'Star Trek' star Marina Sirtis apologizes for calling Lin-Manuel Miranda's advice amid protests 'pointless'
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Sirtis, 65, got caught up in Twitter drama on Thursday when she accused Miranda, creator of the award-winning "Hamilton" musical, of sharing "pointless" advice to followers amid protests related to George Floyd's death.
"Gmorning. Keep going. Listen to the aches. Learn from your mistakes. Get right with your guts. Keep going," Miranda wrote in a now-deleted tweet.
Marina Sirtis, right, has apologized for going after Lin-Manuel Miranda, left, on Twitter. (Getty/AP)
Sirtis then allegedly criticized the performer for his words of encouragement, writing to him in a now-deleted tweet of her own: "Could you, for once in your life, say something that actually matters at this time of crisis? Your platitudes are pointless."
Fans were quick to denounce Sirtis and defended the composer.
"I know you're hurting and scared looking at what is happening. But LMM is very earnest in this. It's not empty platitudes. He's come out and stared the position of Hamilton production on BLM. He's protested and fought for Puerto Rico and for diversity. Attacking him helps what?" asked one user.
Sirtis declared she is "not scared" and told the follower she is "angry and outraged!"
Another informed Sirtis that Miranda has been "saying a lot of important stuff" in between his good morning and good night messages. The user called Miranda's tweets "comforting."
"Then they are easily pleased," Sirtis said.
Another Twitter user told Sirtis that Miranda has a "pinned tweet" that appears at the top of his Twitter account about bail fund donations. The user also argued to Sirtis that Manuel has been sharing "helpful resources" to a "huge and eager audience."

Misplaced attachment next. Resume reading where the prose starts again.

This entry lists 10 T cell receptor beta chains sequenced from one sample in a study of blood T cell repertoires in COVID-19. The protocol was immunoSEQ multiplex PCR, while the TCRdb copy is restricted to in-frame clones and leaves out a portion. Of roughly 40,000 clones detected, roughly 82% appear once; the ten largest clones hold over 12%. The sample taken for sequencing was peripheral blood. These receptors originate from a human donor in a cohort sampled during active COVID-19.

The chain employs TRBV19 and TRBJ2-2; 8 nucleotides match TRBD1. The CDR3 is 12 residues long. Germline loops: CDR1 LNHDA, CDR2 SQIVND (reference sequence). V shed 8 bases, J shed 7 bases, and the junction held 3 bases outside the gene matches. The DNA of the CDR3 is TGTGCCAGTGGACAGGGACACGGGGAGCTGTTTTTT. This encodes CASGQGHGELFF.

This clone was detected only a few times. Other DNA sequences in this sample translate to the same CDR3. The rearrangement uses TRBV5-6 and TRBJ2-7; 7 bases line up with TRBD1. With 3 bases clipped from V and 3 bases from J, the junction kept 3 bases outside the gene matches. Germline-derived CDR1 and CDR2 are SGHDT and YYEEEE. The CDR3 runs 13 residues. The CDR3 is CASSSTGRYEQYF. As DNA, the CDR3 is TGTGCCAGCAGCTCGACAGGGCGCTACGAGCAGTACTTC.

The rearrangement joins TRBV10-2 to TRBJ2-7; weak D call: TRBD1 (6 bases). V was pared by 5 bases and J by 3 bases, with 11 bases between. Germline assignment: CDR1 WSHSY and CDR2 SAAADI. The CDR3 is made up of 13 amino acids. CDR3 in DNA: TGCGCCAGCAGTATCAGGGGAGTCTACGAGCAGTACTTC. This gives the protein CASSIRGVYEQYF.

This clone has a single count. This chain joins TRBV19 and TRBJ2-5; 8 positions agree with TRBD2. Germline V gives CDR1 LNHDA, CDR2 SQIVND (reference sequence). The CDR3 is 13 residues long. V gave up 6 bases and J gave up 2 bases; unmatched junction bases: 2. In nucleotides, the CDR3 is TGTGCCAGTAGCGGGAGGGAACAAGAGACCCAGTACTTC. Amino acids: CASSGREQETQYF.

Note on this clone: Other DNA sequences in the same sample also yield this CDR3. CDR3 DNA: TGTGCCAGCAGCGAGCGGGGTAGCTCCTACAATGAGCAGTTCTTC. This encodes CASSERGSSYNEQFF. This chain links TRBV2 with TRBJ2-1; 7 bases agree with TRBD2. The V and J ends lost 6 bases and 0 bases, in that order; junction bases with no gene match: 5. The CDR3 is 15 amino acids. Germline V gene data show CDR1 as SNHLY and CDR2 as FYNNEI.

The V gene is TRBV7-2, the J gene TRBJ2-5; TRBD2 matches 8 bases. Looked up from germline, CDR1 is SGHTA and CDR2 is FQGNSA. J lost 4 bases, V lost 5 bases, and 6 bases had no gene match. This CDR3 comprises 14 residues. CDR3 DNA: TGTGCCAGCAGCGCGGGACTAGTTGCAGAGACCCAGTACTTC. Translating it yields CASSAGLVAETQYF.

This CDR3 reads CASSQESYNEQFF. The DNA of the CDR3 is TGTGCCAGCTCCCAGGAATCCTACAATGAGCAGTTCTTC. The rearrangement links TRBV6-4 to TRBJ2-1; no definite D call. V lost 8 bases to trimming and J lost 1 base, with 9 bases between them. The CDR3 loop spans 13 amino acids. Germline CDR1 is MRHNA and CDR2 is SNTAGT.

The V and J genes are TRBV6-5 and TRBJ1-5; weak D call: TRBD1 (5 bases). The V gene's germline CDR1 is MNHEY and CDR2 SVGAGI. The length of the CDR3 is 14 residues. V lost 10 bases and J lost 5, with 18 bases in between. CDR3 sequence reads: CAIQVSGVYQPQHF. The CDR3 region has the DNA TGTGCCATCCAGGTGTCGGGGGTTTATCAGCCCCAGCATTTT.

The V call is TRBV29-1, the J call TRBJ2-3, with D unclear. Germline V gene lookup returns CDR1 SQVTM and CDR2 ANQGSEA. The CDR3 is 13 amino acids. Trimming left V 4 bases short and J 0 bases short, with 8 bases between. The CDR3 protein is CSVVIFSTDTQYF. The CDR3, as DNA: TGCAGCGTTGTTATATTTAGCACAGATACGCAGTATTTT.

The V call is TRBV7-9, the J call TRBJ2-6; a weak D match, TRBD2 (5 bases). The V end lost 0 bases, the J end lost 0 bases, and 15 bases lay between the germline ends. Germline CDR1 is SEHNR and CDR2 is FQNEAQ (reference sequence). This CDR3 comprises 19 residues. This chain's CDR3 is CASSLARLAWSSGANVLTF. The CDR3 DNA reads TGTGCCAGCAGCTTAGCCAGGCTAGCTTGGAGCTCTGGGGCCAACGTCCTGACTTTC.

Lin-Manuel Miranda and the cast of 'Hamilton' on June 12, 2016 in New York City. (Getty Images)
"I didn't know that," the actress admitted.
Sirtis later apologized for her comments against Miranda, who doesn't appear to have ever responded to her criticism. She admitted she may have over-dramatized the situation.
"Rereading some of my tweets today. Maybe I got out of the wrong side of the bed this morning. Apologies to anyone I've offended," she said.
Sirtis appears in the 2020 "Star Trek: Picard" series as Deanna Troi. She also appeared in "Star Trek Continues" from 2013-2017.
Earlier this week, Miranda accepted blame when the "Hamilton" official Twitter account was bashed for failing to denounce racism in a timely manner following George Floyd's death.
"As the writer of the show, I take responsibility and apologize for my part in this moral failure. I'm sorry for not pushing harder and faster for us to speak these self-evident truths under the Hamilton banner which has come to mean so much to so many of you," Manuel said.
He continued: "Literally, the idea of the show doesn't exist without the brilliant black and brown artists in our cast, crew and production team who breathe life into this story every time it's performed. And while we live in a country where black people are under attack from emboldened white supremacy, police brutality and centuries of systemic anti-black racism it's up to us in words and deeds to stand up for our fellow citizens. It's up to us to do the work to be better allies and have each other's backs."